India a vulnerable member on fringe of Quad
Published: May 23, 2022 08:06 PM
US, India Illustration: Chen Xia/GT

US, India Illustration: Chen Xia/GT

Biden commenced his visit to Asia last week, with a Quad summit scheduled in Tokyo, Japan on Tuesday. Owing to border disputes and an emerging structural competition between India and China, New Delhi has been tilting closer to the US in recent years, with Washington seeking to use it as a leverage to counterbalance China in Asia.
At least on the surface, India appears determined to be firm on its involvement with the Quad after the deterioration of its relations with China. At this summit, the US will probably avoid overstating the disagreement with India on the Russia-Ukraine conflict. Zhao Gancheng, a research fellow at the Shanghai Institute for International Studies, believes that the US will focus on increasing its efforts to use India within the Quad framework at this summit. The joint security of the four countries throughout the Indian Ocean is likely to be strengthened in the future, with more frequent joint military exercises aimed at China. India sees this as beneficial to itself and will not only participate in, but also actively host such operations. 
However, the US has never engaged in a bad bargain, as its sacrifice and "respect" for India is not only out of self-interest considerations, but also must be paid back. Lan Jianxue, director of the Department for Asia-Pacific Studies at China Institute of International Studies, said that the biggest concession the US could make to India at this summit is to relent on India's weapon import deal with Russia. 
After all, the US is supportive of a militarily stronger India as it considers China as its primary opponent, and is using New Delhi as a tool to suppress China. The US is known for having an opportunistic foreign policy, which solely focuses on its geostrategic interests, having nothing to do with the so-called "values" it touts.
In addition, the fundamental purpose of the US in establishing the Quad is to maintain its hegemony, hoping to cultivate India into an obedient partner like Japan, Australia, and the UK, who are loyal to maintaining American global hegemony.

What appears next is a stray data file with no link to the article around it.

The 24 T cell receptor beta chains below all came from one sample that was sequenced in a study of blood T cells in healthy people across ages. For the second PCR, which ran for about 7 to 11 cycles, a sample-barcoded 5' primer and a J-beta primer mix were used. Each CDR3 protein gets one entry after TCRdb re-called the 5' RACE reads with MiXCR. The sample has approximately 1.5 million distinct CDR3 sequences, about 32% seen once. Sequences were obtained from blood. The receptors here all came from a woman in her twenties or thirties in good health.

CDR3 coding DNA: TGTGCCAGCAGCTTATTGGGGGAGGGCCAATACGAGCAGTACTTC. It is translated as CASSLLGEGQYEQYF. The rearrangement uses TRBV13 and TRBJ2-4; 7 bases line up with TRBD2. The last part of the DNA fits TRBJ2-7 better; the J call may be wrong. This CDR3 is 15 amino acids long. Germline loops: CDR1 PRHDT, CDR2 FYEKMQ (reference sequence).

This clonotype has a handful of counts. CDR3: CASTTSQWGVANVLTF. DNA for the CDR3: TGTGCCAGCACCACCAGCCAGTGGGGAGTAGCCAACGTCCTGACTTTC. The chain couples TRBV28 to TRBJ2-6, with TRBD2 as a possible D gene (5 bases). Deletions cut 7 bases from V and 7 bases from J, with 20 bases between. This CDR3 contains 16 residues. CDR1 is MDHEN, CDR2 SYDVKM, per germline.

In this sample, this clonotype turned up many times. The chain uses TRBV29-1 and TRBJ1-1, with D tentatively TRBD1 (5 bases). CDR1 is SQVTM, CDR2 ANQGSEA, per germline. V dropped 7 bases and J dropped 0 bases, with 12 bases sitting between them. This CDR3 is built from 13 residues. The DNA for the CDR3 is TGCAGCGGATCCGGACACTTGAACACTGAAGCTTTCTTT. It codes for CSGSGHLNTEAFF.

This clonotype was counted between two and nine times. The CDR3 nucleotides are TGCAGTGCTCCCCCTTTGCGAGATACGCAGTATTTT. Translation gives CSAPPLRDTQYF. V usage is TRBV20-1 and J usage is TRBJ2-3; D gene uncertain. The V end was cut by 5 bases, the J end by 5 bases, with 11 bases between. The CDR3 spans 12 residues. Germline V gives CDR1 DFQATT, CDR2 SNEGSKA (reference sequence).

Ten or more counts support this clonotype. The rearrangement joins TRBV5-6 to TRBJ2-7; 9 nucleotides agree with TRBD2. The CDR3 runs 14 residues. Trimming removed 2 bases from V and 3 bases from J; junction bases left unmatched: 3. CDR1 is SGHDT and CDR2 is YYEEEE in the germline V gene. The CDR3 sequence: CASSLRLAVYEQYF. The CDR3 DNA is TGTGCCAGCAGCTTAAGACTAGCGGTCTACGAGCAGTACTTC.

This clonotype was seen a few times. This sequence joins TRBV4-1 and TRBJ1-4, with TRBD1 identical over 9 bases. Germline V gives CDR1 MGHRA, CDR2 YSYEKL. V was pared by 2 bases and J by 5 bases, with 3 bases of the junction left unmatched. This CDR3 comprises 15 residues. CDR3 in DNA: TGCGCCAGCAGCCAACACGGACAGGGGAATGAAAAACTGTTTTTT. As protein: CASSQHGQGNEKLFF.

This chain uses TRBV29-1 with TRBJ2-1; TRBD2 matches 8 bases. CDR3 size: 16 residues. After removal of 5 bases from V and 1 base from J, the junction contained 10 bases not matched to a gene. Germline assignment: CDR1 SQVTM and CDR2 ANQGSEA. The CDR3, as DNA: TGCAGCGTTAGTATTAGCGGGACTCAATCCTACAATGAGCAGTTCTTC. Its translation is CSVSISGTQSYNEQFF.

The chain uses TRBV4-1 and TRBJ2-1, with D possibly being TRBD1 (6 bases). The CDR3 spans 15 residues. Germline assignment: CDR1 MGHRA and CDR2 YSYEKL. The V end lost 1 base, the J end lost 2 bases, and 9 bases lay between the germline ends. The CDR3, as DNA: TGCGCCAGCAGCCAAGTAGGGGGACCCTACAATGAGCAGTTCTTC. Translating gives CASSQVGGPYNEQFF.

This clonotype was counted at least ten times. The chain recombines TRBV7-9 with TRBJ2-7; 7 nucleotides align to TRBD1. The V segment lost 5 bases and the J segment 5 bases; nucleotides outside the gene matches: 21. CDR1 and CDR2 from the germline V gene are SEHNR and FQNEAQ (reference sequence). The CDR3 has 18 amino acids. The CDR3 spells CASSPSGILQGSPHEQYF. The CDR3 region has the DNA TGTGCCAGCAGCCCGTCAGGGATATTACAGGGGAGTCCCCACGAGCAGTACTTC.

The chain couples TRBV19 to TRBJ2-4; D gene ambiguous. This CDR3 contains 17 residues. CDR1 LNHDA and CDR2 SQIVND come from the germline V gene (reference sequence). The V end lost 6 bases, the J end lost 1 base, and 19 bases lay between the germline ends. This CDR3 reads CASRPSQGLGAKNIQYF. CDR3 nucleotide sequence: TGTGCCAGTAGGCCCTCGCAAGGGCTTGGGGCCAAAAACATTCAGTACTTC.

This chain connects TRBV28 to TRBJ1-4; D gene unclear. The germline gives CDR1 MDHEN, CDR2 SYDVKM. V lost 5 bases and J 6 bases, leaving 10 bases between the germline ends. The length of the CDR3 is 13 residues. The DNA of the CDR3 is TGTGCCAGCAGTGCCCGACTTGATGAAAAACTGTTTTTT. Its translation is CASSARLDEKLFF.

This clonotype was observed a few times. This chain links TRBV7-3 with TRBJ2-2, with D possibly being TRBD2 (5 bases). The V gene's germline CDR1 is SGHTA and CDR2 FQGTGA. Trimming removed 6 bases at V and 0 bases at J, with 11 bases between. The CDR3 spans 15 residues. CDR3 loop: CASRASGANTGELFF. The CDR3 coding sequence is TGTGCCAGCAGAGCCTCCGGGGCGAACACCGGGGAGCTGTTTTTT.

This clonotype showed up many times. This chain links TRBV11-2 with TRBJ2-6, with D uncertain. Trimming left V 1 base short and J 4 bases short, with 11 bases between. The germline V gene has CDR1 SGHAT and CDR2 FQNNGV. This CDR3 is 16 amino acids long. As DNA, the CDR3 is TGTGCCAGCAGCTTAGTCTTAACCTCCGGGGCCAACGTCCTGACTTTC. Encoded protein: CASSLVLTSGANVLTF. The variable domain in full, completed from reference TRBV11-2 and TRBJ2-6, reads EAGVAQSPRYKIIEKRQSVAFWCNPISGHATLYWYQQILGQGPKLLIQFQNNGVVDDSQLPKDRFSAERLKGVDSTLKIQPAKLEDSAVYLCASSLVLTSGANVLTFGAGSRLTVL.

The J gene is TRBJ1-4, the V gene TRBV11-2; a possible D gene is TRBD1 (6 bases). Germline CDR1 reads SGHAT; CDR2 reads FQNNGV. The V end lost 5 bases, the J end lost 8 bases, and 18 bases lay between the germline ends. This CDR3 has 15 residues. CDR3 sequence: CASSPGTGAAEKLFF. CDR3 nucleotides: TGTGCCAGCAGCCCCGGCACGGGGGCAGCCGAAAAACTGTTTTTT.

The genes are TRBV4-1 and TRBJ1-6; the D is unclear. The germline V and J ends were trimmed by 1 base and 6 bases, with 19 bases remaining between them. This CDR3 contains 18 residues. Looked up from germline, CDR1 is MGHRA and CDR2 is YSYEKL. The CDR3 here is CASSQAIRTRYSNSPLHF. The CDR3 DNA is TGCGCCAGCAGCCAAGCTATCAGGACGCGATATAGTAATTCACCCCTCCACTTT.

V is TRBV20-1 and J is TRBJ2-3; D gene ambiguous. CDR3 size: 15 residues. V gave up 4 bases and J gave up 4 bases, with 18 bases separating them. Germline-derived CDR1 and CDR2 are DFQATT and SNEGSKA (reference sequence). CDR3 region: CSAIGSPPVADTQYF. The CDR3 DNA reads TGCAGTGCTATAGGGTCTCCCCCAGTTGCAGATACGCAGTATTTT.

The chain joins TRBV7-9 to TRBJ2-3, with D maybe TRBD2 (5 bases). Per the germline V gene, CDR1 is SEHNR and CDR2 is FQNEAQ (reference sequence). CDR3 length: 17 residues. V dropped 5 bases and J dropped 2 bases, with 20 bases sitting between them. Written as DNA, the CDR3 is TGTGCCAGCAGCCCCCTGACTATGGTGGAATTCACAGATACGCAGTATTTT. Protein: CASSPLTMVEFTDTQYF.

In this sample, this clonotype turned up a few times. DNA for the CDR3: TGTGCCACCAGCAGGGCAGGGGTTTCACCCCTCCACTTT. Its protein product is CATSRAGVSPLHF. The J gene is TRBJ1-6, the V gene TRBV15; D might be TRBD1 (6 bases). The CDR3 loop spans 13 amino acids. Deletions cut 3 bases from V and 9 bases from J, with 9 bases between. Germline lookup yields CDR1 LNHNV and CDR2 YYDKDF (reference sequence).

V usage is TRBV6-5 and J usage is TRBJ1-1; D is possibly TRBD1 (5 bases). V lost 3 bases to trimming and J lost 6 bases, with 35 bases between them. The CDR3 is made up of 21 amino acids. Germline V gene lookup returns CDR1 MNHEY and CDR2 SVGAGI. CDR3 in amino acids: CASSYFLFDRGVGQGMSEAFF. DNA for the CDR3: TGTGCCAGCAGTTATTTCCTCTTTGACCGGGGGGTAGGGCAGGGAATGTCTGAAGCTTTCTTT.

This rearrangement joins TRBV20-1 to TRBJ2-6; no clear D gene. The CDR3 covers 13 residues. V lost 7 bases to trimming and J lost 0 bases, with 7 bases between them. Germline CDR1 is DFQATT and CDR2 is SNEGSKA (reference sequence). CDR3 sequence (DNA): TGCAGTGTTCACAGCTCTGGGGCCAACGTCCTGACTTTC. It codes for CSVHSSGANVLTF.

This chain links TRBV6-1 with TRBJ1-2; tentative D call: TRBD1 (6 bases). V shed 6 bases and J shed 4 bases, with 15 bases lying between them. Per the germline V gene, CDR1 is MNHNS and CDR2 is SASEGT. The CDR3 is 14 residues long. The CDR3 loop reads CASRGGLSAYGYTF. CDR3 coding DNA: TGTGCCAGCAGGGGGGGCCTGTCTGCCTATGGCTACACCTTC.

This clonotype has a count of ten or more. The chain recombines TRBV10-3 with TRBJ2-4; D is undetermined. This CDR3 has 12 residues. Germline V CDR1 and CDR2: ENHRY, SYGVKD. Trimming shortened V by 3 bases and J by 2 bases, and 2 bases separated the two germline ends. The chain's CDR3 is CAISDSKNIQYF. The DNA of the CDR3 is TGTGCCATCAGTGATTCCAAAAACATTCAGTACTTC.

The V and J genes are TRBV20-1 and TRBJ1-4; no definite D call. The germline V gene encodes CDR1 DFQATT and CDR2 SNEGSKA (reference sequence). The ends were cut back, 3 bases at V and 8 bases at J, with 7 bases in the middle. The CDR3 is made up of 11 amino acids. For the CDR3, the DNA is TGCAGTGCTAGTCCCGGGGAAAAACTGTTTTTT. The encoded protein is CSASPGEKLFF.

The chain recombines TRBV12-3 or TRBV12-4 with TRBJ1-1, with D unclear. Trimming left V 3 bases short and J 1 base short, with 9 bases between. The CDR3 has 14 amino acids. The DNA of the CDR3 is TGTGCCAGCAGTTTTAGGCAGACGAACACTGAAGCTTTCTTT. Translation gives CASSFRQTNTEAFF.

However, when one considers India's original intention of joining the Quad, this amounts to huge differences which create irreconcilable contradictions between the US and India. 
Above all, India desires to maintain a degree of strategic autonomy because in the long run what it is eager to achieve is to be truly powerful and even become a first-class superpower. With such an ambition, India would never want to be a pawn of the US like the other two Quad members, who have long fully cooperated and implemented US directives, serving as little more than hatchet men of the US. 
This determines that at some point, there will be potential conflicts in both the India-US bilateral relationship and the wider Quad mechanism. The reason for India's active participation in the Quad is to highlight its unique presence as a littoral state in the Indian Ocean, boasting that "it is India who connects the two oceans." But in light of America's intentions in proposing the Indo-Pacific Strategy and establishing the Quad mechanism, India is essentially a supporting character despite its seemingly prominent position in Quad. In particular, the US and its allies are the majority group within Quad. In most cases, the US, Japan and Australia will privately coordinate, align, and reach consensus, while India can only be a vulnerable member on the fringe, in the danger of being used and betrayed at any time, Lan said. 
India has a sober judgment. It currently wants to increase its weight in Quad to emphasize its presence as a major power in the Indian Ocean, and seeks to maximize its own needs and national interests by leveraging itself against China to extract funds, technology, and aid from the other three Quad countries. Therefore, the Quad is just one of India's foreign policy tools to engage in international affairs and expand its geopolitical interests, in addition to its active participation in the Shanghai Cooperation Organization, BRICS, and the Bay of Bengal Initiative for Multi-Sectoral Technical and Economic Cooperation. India is simply using Quad as a handy tool and is far from being fully or solely engaged in it. 
In conclusion, it is true that the US and India may get closer for the foreseeable future. As long as the development pace of China is not disrupted, the US and India will have the endogenous motivation to get closer to each other. Nevertheless, there are also gaps between the US and India with fundamentally different interests, as India aspires to become a future superpower and the US determined to maintain its hegemonic status. 
More importantly, the US-India relationship is also a confrontation between an established power and the emerging power. Currently, India is indeed not capable of challenging America's leadership position in the world. But in the long run, if India grows into a global influential power, the US will not hesitate to suppress and contain India as a strategic opponent.
The author is a reporter with the Global Times. opinion@globaltimes.com.cn